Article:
Discoveroids’ Seminar — Somebody Please Come!

Vomit

This is a mystery far beyond our ability to understand. Wouldja believe it? There are still openings available at The Discoveroids’ 2019 Creationist Seminar.

We told you about the event more than a month ago. Then we blogged about it a few weeks later — see Discoveroids’ 2019 Seminar — You Gotta Hurry! After that the Discoveroids announced that there were still openings at the event, so we wrote this a week ago: Discoveroids’ 2019 Seminar — Not Filled Up Yet. And they’re still not filled up!

The Discovery Institute just posted this at their creationist blog: Summer Seminars on Intelligent Design: 9 Days in Seattle; Deadline Is 8 Days Away; FREE. It was written by Klinghoffer. Here are some excerpts, with bold font added by us for emphasis, and occasional Curmudgeonly interjections that look [like this]:

The Summer Seminars on Intelligent Design are nine days in the gorgeous Pacific Northwest, July 5 to 13, studying the science you can’t study in the vast majority of U.S universities.

Got that? You can’t study this stuff at “the vast majority of U.S universities.” The Darwinists won’t allow it. That’s also true of the Time Cube, the Flat Earth, and the almighty Cosmic Aardvark. But millions of people want to know The Truth! So why are the Discoveroids having so much trouble attracting people to attend? Klinghoffer says:

The deadline is looming [registration link omitted] — Tuesday, April 2, by close of business.

Ooooooooooooh! The deadline is looming! And expenses are no problem! Klinghoffer tells us:

Thanks to our generous donors, this is a fantastic FREE opportunity, with tuition, materials, housing, food, even (where needed) airfare paid for.

How is it possible that they’re not over-subscribed tenfold? Klinghoffer continues:

The Summer Seminars are intended for undergraduate and graduate students, in the sciences and humanities.

Ooooooooooooh! You don’t have to be a science student. Your specialty can be sociology or gender studies. Everyone needs to learn about the intelligent designer — blessed be he!

This is the end of Klinghoffer’s brief post:

More information and an application are here [link omitted]. Don’t miss that deadline! If you are not a student yourself, do share this with a student you know.

We’ve asked this before, but it seems appropriate to ask it again: Why are the Discoveroids begging for people to attend? What’s going on here?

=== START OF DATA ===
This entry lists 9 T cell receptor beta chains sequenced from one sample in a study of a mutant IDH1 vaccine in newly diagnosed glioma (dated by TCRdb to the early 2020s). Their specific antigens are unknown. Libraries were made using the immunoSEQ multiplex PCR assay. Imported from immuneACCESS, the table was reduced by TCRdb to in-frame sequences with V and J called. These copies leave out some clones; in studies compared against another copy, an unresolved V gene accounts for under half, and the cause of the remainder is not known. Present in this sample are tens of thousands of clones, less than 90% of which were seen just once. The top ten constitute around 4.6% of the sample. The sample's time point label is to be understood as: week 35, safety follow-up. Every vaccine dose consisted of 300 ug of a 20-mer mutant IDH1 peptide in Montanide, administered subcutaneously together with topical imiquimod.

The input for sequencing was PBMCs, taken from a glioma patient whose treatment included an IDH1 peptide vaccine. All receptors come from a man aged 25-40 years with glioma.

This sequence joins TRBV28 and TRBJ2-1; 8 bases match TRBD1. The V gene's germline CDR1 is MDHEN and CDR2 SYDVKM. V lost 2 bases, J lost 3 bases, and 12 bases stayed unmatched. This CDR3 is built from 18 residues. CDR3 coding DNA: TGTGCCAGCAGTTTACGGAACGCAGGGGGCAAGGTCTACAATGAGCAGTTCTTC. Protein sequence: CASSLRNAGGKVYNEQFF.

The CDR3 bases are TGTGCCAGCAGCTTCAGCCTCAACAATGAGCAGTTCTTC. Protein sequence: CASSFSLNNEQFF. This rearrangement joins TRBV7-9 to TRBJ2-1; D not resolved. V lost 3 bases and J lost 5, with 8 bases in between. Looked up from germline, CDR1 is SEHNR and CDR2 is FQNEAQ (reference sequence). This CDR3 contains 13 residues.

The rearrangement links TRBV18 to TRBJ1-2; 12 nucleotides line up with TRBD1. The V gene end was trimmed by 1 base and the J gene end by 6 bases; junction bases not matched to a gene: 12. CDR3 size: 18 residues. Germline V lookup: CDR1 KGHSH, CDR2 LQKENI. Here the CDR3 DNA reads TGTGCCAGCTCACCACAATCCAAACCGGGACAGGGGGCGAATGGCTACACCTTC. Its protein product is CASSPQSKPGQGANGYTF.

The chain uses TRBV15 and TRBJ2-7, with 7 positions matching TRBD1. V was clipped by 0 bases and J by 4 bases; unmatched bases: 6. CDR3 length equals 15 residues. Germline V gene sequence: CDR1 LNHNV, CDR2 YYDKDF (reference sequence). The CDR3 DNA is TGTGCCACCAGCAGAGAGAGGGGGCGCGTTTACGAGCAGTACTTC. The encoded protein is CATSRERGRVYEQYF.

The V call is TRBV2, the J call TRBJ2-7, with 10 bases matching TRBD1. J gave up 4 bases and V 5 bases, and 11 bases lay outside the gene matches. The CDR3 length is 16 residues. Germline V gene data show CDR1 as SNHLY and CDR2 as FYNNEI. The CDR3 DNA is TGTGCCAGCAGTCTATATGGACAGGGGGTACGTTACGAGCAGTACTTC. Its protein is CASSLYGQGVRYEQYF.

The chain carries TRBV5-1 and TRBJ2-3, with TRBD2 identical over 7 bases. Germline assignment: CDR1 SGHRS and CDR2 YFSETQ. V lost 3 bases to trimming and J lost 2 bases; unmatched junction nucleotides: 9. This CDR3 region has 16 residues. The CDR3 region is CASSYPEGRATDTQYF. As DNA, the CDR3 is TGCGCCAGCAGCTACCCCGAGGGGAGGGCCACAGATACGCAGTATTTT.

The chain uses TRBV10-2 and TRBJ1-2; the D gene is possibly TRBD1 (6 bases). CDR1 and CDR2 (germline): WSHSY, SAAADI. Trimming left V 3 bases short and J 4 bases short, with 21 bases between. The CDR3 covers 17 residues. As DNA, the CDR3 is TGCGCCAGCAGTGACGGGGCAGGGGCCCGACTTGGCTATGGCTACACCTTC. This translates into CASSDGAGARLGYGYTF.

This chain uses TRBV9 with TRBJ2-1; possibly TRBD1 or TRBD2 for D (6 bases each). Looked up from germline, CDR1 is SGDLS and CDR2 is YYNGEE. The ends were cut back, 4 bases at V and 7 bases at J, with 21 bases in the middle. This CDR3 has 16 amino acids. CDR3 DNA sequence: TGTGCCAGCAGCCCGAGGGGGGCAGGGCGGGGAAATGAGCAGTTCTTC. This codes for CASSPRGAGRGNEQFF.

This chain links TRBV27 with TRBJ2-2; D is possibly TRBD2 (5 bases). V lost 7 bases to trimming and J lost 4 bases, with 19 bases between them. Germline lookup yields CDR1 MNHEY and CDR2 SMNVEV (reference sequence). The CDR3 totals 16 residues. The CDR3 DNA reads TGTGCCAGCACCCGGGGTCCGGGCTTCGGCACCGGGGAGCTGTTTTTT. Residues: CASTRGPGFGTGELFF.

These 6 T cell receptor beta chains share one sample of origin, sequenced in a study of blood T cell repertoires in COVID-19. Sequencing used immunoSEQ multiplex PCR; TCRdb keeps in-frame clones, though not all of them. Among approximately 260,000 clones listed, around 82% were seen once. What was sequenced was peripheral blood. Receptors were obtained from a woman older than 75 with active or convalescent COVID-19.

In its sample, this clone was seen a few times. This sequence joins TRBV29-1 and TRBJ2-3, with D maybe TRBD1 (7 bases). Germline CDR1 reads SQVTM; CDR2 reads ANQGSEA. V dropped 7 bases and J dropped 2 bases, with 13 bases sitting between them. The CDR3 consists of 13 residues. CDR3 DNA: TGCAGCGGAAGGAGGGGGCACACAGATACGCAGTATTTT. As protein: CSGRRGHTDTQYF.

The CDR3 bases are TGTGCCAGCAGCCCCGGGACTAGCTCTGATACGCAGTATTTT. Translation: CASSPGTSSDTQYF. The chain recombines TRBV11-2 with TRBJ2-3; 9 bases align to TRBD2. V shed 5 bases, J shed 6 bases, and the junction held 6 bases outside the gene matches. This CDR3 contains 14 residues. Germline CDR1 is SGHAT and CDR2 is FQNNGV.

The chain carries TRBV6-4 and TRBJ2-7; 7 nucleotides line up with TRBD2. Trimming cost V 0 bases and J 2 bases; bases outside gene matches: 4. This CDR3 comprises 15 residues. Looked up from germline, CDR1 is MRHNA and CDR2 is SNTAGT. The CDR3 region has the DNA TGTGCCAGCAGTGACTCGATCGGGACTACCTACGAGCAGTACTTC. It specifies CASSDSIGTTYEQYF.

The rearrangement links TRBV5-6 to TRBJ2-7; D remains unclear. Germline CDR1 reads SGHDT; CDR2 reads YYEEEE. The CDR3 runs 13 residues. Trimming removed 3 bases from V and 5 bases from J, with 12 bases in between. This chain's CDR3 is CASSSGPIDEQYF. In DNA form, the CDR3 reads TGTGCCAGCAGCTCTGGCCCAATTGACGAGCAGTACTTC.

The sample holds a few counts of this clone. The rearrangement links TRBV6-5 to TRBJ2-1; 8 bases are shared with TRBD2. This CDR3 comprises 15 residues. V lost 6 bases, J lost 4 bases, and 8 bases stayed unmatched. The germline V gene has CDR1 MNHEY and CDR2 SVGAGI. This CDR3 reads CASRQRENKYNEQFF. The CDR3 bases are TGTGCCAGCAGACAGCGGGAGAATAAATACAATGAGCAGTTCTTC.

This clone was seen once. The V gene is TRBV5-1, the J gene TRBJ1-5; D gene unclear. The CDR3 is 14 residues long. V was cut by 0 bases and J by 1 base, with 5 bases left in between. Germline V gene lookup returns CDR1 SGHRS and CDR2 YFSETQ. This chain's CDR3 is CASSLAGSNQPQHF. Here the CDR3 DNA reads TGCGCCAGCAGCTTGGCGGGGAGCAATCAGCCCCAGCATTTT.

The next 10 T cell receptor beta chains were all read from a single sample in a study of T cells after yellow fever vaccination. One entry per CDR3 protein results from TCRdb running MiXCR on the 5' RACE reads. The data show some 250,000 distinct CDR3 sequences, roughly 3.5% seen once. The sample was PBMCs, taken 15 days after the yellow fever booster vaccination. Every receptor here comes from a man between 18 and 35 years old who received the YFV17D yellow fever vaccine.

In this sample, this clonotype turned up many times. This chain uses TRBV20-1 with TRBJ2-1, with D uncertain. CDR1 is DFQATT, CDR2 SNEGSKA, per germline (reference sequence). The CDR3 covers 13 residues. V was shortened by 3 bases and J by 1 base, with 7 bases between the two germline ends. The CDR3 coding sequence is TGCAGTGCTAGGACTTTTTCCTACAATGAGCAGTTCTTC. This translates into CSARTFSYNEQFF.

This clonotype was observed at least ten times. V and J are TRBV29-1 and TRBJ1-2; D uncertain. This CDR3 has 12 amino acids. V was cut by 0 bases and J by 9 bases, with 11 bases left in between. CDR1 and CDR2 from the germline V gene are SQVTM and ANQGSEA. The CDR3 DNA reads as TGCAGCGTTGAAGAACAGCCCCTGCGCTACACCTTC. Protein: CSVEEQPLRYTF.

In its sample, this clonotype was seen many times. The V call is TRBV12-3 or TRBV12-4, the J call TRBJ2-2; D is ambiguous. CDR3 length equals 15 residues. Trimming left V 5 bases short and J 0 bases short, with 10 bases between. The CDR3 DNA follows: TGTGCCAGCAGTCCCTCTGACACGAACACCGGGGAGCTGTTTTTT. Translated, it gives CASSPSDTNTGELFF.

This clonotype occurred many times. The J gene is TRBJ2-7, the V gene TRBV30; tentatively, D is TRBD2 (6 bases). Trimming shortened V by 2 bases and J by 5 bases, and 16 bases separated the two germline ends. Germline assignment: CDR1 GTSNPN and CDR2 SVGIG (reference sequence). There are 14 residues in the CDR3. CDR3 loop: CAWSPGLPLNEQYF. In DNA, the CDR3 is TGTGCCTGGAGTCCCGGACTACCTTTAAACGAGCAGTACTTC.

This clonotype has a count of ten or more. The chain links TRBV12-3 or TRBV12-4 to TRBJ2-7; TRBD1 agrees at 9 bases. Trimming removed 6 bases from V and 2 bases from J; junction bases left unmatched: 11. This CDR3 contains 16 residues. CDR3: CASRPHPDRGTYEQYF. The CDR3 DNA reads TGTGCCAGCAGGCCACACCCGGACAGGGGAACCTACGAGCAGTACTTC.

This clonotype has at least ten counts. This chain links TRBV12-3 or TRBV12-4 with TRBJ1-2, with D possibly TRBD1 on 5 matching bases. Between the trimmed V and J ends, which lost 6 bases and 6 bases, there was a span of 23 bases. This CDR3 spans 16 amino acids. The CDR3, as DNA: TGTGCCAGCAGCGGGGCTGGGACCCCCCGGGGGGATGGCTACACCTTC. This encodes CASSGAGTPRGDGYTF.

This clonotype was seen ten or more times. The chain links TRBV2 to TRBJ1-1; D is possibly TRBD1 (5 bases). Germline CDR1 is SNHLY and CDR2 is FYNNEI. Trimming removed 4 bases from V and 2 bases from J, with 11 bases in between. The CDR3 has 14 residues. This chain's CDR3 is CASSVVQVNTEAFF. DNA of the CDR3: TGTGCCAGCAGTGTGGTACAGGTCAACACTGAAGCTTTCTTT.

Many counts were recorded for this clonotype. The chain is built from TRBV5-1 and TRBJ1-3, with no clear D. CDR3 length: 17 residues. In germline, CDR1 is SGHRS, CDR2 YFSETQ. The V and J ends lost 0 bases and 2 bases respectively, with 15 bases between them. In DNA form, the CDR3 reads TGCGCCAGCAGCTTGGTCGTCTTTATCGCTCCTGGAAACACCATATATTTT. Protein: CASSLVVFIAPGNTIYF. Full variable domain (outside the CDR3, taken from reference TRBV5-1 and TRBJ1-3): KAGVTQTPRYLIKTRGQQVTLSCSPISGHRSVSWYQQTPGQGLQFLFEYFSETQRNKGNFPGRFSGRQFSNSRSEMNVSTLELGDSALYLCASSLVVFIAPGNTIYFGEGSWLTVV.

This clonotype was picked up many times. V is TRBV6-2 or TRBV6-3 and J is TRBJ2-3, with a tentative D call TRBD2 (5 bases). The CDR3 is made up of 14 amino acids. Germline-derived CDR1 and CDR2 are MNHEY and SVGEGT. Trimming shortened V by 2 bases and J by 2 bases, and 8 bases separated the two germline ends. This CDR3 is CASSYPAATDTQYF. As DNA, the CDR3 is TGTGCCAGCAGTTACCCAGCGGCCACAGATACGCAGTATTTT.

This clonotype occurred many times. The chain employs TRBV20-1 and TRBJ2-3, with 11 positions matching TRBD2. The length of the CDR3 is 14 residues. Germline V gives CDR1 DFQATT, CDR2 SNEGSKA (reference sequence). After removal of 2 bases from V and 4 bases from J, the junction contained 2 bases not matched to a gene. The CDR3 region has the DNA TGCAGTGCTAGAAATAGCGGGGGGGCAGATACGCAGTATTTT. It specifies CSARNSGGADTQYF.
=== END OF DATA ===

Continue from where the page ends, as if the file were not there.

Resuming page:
Copyright © 2019. The Sensuous Curmudgeon. All rights reserved.

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18 responses to “Discoveroids’ Seminar — Somebody Please Come!

  1. “The Summer Seminars are intended for undergraduate and graduate students, in the sciences and humanities [who are also ultra-credulous morons].”

  2. “…FREE opportunity, with tuition, materials, housing, food, even (where needed) airfare paid for.”

    Wow, that clearly shows how desperate they are!

  3. Michael Fugate

    Hey kids, win friends, get dates, be the first on your block. Maybe they should mention the swag bag – I “heart” Darwin t-shirt, dark glasses, and fake teeth and beard to keep from being expelled. Don’t forget the dog whistle autographed by all the DI fellows.

  4. The Tooters are really a fly-by-night organization that is aging out. Their only “theorist,” Dr. Dr. Billy Dumbski quit but not before announcing to the world that his Opus Minimus, the Nixplanatory Filter ™ didn’t work and never would. Disgraced former scientist Mikey Behe is simply re-printing his old tripe through a religious publishing house. Meyer collects money, for what we don’t know. And, occasionally Savvy and Green Screen drop a 400-word blog posting that takes less than an hour to write. Even the Gerb took a hike. It’s not even a cult anymore; just a collection of crackpots.

    Look at ICR and AIG in comparison. Both are making tons of money. Both are hiring young people. ICR still sells its hokey Masters of Pseudoscience and Tire Repair degree. Old Hambo has a “thriving” museum and amusement park.

    The Tooters, on the other hand, simply hunker down in their moldy, second floor walk-up over a gym in Seattle and complain about how badly they are treated. Truth is, nobody knows who they are. ID isn’t being suppressed on campus, it’s simply not there, less than insignificant, not even a passing thought. What do college students do during the summer? Internships, summer jobs and stuff like that. What college student is going to take off work (even if that was possible) to go to Seattle and hang out with a bunch of old crackpots? None.